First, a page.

There is no sense of unity and connection with those four superstars. They are all just pieces in a puzzle that don't fit great together, at least right now.
Blame Brown all you want—we all know that Bryant's death stare at him was an indication of what he thought of his now-former head coach. But this is a process that was always going to take time to work.
And for anyone who wants to say that the Lakers are fixed after winning two straight games since firing Brown, remember they beat Golden State and Sacramento. Let's hold off on calling Brown the only problem that they had until we get a bigger sample.
Are The Lakers Better Now?
It is so hard to answer this, because Lakers fans and analysts believe that this team is something it isn't. This team was never going to challenge the 1996 Chicago Bulls for most wins in a season.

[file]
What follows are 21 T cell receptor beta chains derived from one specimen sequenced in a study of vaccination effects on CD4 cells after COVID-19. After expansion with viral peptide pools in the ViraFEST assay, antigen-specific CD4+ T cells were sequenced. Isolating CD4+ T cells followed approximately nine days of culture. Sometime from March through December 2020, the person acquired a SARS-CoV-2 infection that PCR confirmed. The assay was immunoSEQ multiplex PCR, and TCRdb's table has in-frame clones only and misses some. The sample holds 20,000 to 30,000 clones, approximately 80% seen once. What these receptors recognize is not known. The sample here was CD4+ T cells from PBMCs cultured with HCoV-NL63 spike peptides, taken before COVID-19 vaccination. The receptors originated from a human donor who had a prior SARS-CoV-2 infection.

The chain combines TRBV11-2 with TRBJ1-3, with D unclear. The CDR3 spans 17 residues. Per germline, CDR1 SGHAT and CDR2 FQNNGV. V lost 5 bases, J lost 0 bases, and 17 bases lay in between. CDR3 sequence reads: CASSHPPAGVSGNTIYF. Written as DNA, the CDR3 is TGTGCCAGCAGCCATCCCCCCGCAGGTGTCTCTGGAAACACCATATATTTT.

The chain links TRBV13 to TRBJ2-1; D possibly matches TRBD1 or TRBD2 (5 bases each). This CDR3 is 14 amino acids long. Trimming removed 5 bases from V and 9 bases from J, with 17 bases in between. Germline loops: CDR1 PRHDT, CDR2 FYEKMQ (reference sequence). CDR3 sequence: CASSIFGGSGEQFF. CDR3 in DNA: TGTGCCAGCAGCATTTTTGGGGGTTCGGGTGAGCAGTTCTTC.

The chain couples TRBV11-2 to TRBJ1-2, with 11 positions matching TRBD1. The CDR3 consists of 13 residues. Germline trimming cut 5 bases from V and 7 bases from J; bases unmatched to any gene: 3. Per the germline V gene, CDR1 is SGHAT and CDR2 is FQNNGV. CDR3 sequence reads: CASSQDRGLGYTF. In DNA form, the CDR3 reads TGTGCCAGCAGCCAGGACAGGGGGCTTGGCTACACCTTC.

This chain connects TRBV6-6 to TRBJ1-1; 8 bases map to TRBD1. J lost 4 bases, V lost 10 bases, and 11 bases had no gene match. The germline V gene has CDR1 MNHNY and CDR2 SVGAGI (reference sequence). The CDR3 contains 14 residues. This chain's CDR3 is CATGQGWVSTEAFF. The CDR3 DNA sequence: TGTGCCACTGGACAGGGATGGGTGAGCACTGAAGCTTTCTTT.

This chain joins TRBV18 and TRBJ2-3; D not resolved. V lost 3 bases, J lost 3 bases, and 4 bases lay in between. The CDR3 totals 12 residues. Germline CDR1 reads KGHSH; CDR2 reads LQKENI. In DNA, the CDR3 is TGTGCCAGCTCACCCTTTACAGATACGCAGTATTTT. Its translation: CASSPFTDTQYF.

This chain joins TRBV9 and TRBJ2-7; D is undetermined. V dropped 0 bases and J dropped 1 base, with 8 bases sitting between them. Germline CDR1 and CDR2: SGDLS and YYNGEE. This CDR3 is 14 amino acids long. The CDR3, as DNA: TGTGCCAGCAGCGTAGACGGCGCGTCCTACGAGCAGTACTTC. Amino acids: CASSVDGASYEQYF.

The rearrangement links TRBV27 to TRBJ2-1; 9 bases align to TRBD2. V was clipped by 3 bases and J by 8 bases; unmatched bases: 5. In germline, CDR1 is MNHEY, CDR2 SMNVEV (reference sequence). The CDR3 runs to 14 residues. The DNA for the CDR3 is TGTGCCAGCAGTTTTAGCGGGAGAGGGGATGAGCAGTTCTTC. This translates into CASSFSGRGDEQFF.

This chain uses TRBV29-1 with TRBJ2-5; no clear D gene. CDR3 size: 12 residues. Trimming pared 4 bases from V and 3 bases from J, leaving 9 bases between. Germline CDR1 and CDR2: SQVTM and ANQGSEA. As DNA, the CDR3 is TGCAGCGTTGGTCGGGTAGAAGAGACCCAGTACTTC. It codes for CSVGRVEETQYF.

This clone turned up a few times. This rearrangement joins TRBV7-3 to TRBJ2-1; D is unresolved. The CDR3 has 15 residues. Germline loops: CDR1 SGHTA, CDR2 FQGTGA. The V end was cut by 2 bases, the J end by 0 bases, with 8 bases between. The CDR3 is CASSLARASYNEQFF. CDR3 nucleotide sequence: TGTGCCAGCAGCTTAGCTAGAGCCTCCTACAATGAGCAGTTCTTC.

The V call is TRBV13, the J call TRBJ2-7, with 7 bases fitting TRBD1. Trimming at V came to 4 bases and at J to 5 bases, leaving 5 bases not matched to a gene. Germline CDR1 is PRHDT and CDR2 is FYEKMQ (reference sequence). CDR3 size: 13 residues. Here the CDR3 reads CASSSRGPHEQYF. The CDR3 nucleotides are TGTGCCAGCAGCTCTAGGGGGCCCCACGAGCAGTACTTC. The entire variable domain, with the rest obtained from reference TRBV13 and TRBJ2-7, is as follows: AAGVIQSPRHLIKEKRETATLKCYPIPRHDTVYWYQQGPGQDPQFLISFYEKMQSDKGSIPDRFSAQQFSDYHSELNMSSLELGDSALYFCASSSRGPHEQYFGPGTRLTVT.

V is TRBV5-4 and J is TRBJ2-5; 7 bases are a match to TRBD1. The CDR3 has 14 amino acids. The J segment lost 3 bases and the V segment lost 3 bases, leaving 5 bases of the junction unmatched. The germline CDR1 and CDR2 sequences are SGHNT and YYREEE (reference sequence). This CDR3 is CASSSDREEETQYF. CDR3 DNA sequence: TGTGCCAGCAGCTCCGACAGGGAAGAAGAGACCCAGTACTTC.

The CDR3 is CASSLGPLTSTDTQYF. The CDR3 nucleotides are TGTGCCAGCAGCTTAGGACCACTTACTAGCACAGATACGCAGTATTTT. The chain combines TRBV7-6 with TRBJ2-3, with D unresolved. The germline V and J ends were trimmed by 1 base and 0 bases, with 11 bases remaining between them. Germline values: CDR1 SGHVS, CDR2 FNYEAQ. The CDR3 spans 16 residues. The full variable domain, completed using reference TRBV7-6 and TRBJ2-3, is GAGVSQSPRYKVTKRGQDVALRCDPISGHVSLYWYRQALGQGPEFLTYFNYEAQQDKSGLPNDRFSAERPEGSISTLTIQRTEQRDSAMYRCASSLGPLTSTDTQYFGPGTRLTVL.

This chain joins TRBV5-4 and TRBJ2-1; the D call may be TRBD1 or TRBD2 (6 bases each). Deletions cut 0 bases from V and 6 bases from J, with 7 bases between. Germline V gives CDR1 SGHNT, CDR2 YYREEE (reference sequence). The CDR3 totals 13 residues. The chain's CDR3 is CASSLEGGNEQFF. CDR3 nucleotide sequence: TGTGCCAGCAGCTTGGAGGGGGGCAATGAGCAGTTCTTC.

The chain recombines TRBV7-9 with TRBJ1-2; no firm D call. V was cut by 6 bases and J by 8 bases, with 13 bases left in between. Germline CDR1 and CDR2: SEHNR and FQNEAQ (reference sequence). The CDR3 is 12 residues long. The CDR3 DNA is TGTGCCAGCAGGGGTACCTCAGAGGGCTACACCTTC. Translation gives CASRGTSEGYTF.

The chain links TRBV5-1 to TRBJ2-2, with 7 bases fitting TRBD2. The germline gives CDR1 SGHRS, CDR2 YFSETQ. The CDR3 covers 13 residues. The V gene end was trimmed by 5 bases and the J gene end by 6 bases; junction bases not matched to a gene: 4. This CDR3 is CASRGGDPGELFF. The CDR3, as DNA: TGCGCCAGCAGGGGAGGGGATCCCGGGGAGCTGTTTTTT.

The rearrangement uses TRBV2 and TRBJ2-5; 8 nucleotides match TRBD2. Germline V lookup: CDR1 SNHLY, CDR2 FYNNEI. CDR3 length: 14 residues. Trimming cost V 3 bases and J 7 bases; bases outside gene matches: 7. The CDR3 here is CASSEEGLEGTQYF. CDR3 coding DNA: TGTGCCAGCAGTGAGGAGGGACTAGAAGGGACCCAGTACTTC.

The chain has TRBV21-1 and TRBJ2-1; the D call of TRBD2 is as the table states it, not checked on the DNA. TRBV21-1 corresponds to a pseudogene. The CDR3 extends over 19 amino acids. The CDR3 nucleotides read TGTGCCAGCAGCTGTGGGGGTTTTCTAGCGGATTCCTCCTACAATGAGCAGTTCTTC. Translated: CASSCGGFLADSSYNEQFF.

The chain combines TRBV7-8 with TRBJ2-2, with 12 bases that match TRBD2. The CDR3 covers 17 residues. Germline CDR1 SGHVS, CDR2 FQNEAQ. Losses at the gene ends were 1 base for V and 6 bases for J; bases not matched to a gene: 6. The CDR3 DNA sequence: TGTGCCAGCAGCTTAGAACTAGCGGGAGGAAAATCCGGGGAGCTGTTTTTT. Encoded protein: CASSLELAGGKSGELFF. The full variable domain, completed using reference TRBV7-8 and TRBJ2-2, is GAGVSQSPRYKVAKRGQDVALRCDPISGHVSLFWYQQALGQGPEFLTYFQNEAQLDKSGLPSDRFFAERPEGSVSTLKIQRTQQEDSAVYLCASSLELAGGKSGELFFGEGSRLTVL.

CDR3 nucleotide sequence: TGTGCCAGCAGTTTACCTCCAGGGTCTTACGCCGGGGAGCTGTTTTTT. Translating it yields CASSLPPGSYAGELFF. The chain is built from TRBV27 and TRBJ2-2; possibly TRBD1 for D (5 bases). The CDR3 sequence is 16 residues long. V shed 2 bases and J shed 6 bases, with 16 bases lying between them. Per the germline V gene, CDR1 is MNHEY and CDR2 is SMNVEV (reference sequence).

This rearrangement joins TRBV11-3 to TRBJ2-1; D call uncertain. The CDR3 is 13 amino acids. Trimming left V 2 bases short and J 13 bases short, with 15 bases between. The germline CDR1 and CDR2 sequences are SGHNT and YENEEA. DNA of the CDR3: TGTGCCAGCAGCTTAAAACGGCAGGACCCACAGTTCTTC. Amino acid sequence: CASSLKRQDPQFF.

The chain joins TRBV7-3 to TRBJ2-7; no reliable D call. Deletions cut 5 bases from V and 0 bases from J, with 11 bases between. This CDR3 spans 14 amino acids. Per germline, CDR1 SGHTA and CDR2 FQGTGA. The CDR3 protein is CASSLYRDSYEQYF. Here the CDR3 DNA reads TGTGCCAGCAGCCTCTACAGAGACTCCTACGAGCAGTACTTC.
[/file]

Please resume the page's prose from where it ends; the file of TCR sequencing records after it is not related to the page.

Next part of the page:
However, are they a team loaded with talent capable of winning a championship? Absolutely, but we said the same thing before the season. They aren't suddenly better now. They will be more exciting to watch with D'Antoni's system.
If defense is going to remain a priority for players like Bryant, Howard and World Peace, the Lakers will be one of the best teams in the NBA when all is said and done.
In today's NBA, two of the best teams are Oklahoma City and Miami. The Heat play lockdown defense and they wear teams down by running up and down the court at a breakneck pace. Ditto for the Thunder.
The Lakers are going to be fine, though that's not a product of D'Antoni magically righting the ship. They are going to be at the top of the Western Conference standings when all is said and done. They are still one of the favorites to win the NBA title.
Not even a slow start or an unusual coaching hire was going to change that seven games into the season.